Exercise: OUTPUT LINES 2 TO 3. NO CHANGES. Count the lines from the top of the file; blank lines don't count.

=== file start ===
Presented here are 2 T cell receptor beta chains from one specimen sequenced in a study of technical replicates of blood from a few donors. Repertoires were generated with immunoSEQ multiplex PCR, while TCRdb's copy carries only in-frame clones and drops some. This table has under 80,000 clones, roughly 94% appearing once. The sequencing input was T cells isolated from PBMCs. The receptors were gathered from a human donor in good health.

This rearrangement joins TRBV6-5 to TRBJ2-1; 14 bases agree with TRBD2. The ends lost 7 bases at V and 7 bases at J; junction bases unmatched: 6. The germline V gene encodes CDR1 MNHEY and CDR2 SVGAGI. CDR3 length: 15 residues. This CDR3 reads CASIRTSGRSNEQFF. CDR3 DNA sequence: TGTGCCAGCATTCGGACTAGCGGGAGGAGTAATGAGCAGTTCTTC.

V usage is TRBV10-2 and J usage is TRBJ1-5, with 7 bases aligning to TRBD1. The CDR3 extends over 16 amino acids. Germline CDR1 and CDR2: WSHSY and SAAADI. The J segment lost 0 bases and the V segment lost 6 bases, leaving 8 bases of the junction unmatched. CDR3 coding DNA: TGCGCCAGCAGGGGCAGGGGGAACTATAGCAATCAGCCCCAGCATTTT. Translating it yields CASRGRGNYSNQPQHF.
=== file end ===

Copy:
This rearrangement joins TRBV6-5 to TRBJ2-1; 14 bases agree with TRBD2. The ends lost 7 bases at V and 7 bases at J; junction bases unmatched: 6. The germline V gene encodes CDR1 MNHEY and CDR2 SVGAGI. CDR3 length: 15 residues. This CDR3 reads CASIRTSGRSNEQFF. CDR3 DNA sequence: TGTGCCAGCATTCGGACTAGCGGGAGGAGTAATGAGCAGTTCTTC.

V usage is TRBV10-2 and J usage is TRBJ1-5, with 7 bases aligning to TRBD1. The CDR3 extends over 16 amino acids. Germline CDR1 and CDR2: WSHSY and SAAADI. The J segment lost 0 bases and the V segment lost 6 bases, leaving 8 bases of the junction unmatched. CDR3 coding DNA: TGCGCCAGCAGGGGCAGGGGGAACTATAGCAATCAGCCCCAGCATTTT. Translating it yields CASRGRGNYSNQPQHF.